In Mile End, saw a huge pair-horse road-wagon belonging to the Institution Farms, and a single-breasted wain behind.  Several army G.S. wagons in the town, looking very fine.

Capt. Folkard very friendly this morning, and made me feel for once that I was of some real use.  Trouble about the old thatcher who is working at Weathercock, on Mersea Island.  Nott and Baldwin do everything they can to obstruct his work, sending him rotten dirty straw, no pegs, taking away his mate, etc.  All done out of sheer spite because he is not a local man, coming from Bentley.

Not so many ‘planes about today.  Took a letter to Benham from the Chairman about “Farm Sunday”, and talked to him about the “Essex Review”.  He is very anxious for me to take it on.  Promised to let him know by the end of the week.  We had coffee in the Milk Bar by Jacklin’s, and two of the Repertory men came in full of complaints about the production.  Apparently not a very happy company.

Hervey Benham told me that Sir Gurney is now very weak, and spends most of his time dozing in his chair, waking in the evening, and chiding himself for not getting work done.  So he slips gently away.  Saw Mary Ralling.  Annie is just the same.

Lunch with Daphne today, very bright and cheerful, talking about horses and riding.

This evening to the Essex Archaeological Society Library, and then to Boxted.  Colder.  Looks like more rain.

2nd May 1944

Another brilliant warm day.  Called at home, Father seems to be better, but I ‘phoned Dr. Rowland to call to see him sometime. 

Busy all day on Committee matters.  Out at 5 to have tea with Diana, who was very charming.  Afterwards went to Holly Trees.  Poulter told me at great length about a selection of dresses and costumes belonging to the Miss Irwins in Lexden Road.  Dr. Rowland is anxious that the Museum should buy these.  The Miss Irwins and their old brother are now desperately poor, and Rowland wants to help them.  He is wonderfully good in cases of this sort, and takes endless trouble to get money for patients who are genuinely hard up.

Personally I don't see any point in the Museum acquiring any further dresses as there is not the slightest chance of exhibiting the ones which they have already got.  Quite 8 years ago Rowland got us a good selection of stuff from the Bunting family, but this has never yet been unpacked and is no doubt by now eaten by moths.  Nobody at the Museum has ever taken the slightest interest in costume but myself.

Poulter agrees that we don't need any more stuff, but Duncan Clark is very keen.  The Chairman ‘phoned me today about these things, so that I feel for the moment as if I was back in the Museum again.

Spent an hour in the Essex Archaeological Society Library, where of course I have really no right to be, as I am no longer a member of the Society.  Found an interesting reference in the “Essex Review” to the Stonehouse, stating that the drawings of it were preserved in two separate copies of Morant’s “Colchester”, one at Birch Hall and the other at the Royal Institution.  Must enquire about both of these, as they would be most valuable records with the plan and section in Mr. Russell’s Morant, at Kingsford.  Le Stonhous was a medieval stone building that had once stood in Colchester High Street.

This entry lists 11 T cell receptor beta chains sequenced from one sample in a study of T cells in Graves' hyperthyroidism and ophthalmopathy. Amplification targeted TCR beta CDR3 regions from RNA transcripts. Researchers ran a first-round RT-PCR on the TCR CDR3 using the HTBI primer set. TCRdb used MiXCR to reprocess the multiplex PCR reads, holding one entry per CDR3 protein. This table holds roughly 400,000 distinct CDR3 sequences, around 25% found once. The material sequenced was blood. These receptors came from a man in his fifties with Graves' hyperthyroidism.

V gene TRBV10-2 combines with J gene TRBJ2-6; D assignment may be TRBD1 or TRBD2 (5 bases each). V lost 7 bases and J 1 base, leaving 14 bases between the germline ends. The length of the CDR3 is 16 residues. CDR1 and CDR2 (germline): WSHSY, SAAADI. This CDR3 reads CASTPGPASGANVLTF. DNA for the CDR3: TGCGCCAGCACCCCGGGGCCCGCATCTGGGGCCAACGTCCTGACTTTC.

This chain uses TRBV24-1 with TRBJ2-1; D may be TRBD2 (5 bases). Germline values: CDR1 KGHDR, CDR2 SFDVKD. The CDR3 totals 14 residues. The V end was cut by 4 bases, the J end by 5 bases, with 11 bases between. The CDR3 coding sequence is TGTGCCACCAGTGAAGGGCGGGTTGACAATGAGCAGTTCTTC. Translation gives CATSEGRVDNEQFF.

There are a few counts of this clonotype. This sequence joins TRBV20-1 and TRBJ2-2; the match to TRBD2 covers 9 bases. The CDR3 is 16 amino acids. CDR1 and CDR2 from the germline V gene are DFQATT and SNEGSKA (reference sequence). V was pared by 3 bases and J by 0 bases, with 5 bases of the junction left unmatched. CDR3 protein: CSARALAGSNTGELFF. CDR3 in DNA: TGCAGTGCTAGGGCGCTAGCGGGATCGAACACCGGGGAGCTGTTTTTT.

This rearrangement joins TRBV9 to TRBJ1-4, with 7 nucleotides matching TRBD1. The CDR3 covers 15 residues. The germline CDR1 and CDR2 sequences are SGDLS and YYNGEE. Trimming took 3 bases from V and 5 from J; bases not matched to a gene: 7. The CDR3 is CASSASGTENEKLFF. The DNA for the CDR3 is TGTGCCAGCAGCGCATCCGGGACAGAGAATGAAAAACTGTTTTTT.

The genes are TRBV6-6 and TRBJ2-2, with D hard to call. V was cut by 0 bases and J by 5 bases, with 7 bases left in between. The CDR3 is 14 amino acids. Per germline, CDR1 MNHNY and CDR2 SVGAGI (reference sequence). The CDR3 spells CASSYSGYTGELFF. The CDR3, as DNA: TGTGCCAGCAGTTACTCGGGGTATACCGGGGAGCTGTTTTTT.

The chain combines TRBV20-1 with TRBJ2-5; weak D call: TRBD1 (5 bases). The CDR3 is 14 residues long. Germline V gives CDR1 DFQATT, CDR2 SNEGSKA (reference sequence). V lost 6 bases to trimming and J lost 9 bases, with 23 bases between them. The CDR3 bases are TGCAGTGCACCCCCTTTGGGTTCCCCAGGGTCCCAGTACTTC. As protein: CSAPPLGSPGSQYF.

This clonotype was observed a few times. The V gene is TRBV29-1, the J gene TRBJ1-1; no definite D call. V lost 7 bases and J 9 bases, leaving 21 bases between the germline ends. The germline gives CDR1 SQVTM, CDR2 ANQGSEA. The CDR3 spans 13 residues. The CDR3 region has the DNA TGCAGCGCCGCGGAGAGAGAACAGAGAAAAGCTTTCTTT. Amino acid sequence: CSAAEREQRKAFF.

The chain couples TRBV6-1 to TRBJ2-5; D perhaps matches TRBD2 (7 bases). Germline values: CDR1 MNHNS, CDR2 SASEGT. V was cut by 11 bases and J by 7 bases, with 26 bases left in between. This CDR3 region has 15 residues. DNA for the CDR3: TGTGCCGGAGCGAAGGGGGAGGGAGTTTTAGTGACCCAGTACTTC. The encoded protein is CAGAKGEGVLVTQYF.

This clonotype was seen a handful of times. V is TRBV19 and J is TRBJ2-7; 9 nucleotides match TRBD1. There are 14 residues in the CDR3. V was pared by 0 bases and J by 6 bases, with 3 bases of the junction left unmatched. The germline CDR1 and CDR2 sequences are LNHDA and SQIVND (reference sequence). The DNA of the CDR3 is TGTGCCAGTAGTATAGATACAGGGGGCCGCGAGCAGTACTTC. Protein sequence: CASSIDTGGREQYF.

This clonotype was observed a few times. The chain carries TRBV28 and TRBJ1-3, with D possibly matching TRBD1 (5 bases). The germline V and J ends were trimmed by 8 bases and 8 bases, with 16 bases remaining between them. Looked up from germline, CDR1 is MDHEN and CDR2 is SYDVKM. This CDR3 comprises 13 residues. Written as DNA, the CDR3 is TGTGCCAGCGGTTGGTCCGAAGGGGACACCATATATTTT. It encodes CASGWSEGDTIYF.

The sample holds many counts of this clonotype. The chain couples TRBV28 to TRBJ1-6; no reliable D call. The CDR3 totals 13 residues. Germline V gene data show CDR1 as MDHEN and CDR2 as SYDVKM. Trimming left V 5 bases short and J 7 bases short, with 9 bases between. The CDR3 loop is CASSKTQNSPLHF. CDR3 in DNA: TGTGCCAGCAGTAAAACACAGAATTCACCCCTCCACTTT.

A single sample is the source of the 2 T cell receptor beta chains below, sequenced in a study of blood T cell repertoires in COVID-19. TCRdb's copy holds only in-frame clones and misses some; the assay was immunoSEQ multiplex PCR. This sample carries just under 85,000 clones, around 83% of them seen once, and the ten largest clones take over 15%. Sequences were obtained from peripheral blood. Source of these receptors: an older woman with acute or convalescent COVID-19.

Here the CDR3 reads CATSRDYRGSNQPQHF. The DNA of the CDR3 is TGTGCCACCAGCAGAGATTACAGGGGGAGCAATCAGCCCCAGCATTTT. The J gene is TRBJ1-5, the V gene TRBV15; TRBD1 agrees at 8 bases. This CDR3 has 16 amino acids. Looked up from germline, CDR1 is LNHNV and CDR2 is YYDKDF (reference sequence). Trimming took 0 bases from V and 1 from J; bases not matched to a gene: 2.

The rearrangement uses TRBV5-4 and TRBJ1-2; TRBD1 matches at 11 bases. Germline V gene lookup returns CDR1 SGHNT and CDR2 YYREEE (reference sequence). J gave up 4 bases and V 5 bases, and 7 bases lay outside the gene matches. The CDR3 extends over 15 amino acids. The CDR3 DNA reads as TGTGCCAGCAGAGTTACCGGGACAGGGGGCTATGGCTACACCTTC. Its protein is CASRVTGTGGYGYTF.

While I was there, Poulter was looking at some shelves on the far side of the room and suddenly discovered the file of the Colchester prints, missing from the Muniment Room.  It was well hidden under a stack of books.  Hull must have hidden it there to keep it away from me, as it contained several prints marked “Laver, 1941”, which only he had handled.  Took the file down and replaced it on its shelf in the Muniment Room, and re-arranged the Essex Print Files, which Hull had put in complete disorder.

Boxted at 10.30.  ‘Planes going out, but not so many as last night.  Clouds coming over.

1st May 1944

Brilliant and warm.  Cuckoos calling, ‘planes roaring over.

Committee at Birch.  The Park looked lovely, Thoroughbred horses grazing under the trees.  Col. Waller and Col. Maryles came to the meeting to explain the effect of Home Guard patrols as regards agricultural workers.  Apparently there is no intention now to muster the entire Home Guard unless there is a direct enemy invasion, and the amount of patrol work which the men are called upon to do is only one night in 10 or 12.  Waller was most amusing, his stammer worse than ever.  He is now a living caricature of “a fine old English gentleman”.

Glass going back, and clouds came up late in the afternoon, but cleared later to a fine haze.  Light S.W. wind.

There are a lot of strange firemen in the town, apparently living in the newly built fire brigade barracks on the Horse Show Ground.  They wear berets instead of peak-caps, and some say they are men who are to go to the Continent with the Army (if and when it goes).

About 11.30 I went into the yard, just as ‘planes were going over, very high, some way to the west.  Suddenly I heard firing of machine guns, very faint, then there was a great flash, a few seconds pause, and a dull, hollow boom.  Suppose a bomber must have blown up in the air. 

Lovely clear moon.